The video’s worth a look too.

Seventeen

At 7.37 am on this day in 1998 our eldest was born- Isaac. Whisked straight off to ICU he has since then put up with severe deafness, learning difficulties, two bone marrow transplants before the age of two, umpteen operations for skeletal problems, pneumonia, meningitis and more besides. That he is today seventeen is something of a minor miracle. The picture above shows him emerging from a shop in Amsterdam a few weeks back that took his fancy. Becoming the parent of a disabled child isn’t what you expect as a twenty-something and there’s no doubt that it has been a bumpy ride for us but he brings a massive amount to us as well and his determination to go on when others would give up is staggering. Isaac doesn’t really like music so I can’t post a request. The number 1 single when he was born was Believe by Cher but I’m not too fussed about that record. The seventeenth song in the downloads folder on my computer is this by 808 State. Not too bad a choice. Happy birthday Isaac.

Pacific State

Spiked

Twenty five years ago today I was one of thirty thousand people standing on an island in the river Mersey near Widnes, just next to a chemical plant. The idea a year or two previously that a British indie guitar band could draw that many people to watch them was absurd and that was one of the things The Stone Roses brought to the late 80s, the thinking big and being ambitious. The day itself involved a lot of sitting around, a few support acts that didn’t really connect at all and huge queues for the beer tents. This wasn’t really a beery crowd though, unlike Heaton Park in 2012 which was collectively about as drunk as it could be. The band came on at nine and played well, clearly partly blown away by the event and the crowd’s enthusiasm. The sound quality has been debated ever since, the wind whipping it about the island. Where we were, it sounded good. The final three songs were illuminated by the lights bouncing off the huge mirrorballs suspended above the stage just as it had gone dark- Made Of Stone, Elizabeth My Dear and I Am The Resurrection. We were driven there in Al’s Grandad’s chocolate brown Austin Allegro. I distinctly remember the compilation tape we played on the way. Killer by rave hero Adamski (and Seal)…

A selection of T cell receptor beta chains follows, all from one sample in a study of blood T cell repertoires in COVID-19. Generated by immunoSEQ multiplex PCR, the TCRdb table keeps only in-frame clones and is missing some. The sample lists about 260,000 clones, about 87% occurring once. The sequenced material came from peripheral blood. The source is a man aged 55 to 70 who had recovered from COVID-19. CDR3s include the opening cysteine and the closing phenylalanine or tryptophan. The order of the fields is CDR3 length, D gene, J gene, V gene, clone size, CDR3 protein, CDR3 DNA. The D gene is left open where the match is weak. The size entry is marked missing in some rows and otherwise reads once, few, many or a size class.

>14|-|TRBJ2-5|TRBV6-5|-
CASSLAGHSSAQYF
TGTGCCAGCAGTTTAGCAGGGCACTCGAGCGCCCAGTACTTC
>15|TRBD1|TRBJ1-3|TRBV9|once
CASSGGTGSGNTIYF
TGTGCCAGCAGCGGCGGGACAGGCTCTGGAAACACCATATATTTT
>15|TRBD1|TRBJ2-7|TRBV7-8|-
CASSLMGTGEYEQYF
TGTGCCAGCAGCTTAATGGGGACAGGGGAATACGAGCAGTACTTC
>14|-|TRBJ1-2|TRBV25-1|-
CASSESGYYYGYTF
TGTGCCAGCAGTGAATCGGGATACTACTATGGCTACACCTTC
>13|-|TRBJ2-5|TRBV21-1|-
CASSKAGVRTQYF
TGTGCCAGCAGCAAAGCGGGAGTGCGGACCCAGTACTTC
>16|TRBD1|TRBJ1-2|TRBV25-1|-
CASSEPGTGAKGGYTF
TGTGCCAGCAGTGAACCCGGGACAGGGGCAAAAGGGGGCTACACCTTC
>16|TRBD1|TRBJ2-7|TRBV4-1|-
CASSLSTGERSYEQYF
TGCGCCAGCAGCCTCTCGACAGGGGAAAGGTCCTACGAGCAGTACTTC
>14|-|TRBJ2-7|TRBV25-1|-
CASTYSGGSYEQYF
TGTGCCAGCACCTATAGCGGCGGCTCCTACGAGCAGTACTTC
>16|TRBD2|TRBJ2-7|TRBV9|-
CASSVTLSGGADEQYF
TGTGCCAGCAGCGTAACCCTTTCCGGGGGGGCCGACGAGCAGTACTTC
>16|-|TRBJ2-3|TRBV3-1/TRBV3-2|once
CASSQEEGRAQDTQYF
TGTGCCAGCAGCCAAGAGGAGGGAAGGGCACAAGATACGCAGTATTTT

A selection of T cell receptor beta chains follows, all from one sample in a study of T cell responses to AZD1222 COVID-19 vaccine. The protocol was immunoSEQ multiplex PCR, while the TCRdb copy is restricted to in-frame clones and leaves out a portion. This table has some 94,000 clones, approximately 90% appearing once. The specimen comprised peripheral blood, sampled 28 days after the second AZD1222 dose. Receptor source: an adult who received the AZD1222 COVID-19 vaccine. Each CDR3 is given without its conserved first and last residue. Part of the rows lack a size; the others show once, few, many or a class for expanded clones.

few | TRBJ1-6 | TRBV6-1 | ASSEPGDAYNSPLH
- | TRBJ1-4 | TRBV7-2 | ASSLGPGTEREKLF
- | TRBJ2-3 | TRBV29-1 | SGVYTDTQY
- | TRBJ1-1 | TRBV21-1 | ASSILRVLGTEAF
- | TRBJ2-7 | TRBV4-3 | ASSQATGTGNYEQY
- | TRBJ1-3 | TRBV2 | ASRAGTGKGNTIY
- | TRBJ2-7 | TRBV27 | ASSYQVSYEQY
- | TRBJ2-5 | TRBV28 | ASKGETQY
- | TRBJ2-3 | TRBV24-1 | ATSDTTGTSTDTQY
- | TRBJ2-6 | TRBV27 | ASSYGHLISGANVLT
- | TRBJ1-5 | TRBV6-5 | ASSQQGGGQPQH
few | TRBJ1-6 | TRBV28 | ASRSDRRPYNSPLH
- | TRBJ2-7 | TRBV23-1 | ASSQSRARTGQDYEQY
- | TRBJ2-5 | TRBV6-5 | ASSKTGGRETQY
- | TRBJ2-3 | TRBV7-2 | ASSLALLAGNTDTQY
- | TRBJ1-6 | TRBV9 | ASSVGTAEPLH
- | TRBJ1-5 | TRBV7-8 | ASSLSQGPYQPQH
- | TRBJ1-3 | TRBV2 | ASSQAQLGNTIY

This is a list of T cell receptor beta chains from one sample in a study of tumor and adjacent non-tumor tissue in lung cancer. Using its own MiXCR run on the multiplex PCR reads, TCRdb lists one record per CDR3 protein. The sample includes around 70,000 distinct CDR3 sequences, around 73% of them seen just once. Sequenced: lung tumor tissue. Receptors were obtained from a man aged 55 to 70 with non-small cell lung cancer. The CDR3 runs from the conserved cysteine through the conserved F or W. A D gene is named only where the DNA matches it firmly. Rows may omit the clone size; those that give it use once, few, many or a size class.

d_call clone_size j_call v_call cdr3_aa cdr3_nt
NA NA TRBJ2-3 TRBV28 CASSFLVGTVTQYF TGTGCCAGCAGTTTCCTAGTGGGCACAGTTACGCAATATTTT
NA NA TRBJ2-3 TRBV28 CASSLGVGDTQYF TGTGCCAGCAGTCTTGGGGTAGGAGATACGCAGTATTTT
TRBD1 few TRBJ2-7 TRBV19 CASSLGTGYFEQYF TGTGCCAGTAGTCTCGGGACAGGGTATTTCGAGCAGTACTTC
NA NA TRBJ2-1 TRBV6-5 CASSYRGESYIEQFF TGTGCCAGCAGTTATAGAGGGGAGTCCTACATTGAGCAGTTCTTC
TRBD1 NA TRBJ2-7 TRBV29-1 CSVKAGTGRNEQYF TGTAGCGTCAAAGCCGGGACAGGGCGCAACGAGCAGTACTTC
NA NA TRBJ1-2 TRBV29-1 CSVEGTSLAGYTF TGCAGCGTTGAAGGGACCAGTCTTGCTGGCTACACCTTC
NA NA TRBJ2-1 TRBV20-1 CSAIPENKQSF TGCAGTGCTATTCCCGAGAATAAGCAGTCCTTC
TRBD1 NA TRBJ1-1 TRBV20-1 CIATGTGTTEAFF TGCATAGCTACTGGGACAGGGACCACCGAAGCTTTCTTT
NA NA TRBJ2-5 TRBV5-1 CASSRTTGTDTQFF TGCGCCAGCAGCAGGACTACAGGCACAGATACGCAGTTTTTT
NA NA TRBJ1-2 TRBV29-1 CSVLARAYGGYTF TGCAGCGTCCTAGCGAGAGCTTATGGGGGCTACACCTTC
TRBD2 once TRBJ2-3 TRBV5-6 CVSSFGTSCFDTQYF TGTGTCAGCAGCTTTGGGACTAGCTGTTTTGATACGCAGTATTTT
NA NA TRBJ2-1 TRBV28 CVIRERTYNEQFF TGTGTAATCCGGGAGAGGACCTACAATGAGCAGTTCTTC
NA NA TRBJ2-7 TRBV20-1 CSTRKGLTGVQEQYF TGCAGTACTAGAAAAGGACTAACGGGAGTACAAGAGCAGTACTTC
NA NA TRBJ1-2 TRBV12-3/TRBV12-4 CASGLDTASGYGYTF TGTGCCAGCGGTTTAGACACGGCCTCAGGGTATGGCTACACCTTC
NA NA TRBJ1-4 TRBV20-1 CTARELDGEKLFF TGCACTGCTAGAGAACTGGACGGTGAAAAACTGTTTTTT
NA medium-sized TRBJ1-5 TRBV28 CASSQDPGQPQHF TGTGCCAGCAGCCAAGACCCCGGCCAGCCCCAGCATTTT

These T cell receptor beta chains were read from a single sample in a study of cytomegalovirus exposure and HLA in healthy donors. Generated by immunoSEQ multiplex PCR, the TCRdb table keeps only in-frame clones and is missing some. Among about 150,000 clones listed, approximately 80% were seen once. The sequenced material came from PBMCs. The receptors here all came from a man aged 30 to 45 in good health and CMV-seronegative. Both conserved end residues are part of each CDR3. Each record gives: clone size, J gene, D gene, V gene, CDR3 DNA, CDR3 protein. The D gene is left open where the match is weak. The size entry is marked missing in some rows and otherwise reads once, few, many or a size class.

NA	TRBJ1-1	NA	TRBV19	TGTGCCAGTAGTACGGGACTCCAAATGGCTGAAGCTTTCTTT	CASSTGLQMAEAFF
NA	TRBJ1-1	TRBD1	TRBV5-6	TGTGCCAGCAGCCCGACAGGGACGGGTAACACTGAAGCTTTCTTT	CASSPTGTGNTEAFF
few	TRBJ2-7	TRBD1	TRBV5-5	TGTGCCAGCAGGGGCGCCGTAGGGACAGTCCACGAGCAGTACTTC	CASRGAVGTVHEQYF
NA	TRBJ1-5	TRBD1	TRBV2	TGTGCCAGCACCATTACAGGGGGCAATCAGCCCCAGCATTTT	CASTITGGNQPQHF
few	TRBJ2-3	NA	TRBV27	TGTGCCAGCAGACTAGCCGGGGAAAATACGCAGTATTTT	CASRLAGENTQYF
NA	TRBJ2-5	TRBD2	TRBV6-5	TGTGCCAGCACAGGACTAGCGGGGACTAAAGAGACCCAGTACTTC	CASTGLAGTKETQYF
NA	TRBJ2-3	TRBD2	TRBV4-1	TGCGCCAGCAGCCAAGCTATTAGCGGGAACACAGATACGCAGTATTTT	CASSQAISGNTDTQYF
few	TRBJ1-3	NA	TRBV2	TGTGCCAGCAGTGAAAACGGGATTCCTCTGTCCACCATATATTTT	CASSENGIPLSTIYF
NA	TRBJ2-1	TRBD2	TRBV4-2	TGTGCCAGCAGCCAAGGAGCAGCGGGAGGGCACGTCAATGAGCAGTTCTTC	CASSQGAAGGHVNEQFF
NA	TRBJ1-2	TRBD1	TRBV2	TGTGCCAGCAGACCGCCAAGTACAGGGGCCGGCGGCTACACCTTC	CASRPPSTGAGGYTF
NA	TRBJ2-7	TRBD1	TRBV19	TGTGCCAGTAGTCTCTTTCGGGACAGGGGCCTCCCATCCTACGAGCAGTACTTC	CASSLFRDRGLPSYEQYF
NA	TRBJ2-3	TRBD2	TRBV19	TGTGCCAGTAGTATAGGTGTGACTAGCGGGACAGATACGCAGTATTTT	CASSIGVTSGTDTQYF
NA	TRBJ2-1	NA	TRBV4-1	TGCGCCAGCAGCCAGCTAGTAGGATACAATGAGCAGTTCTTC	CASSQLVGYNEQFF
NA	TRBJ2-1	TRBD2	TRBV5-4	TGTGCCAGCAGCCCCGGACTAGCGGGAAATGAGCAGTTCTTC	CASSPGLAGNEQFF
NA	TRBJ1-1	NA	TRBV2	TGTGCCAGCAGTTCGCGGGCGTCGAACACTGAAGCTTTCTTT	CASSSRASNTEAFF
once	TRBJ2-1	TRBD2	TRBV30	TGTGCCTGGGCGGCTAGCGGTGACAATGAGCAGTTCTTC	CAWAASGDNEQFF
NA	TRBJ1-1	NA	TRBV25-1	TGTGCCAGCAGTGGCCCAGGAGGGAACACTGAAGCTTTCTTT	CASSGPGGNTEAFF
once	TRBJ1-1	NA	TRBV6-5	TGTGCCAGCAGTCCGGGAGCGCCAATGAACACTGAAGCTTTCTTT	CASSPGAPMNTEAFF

808 State’s Pacific, which was everywhere that summer (and the one before)…

< width=”420″ height=”315″ src=”https://www.youtube.com/embed/tLxDRePUwEY&#8221; frameborder=”0″ allowfullscreen></iframe>

And this, Sympathy For the Devil. Woo woo.

Today On This Programme You Will Hear…

Greg Wilson is a dj legend and famously the Hacienda’s first dance music dj. He is also said to be the first British man to mix live on TV (on The Tube). He took a long sabbatical in 1983 but has been back since 2003 playing disco, electro funk, house, dance music generally, around the world.

This Greg Wilson edit of 808 State’s Pacific State contains that Jesse Jackson sample that Weatherall used for his Come Together remix. Some wag said that Pacific State is just Stranger On The Shore for the E generation but it’s easy to be sniffily reductionist about things. This record is a club classic and still has the ability to make the hairs on the back of the neck stand up.

Greg Wilson’s Soundcloud page, with edits, mash ups and dj mixes, is here. You could pick your way through it for days and still not play it all. His blog Being A DJ is here.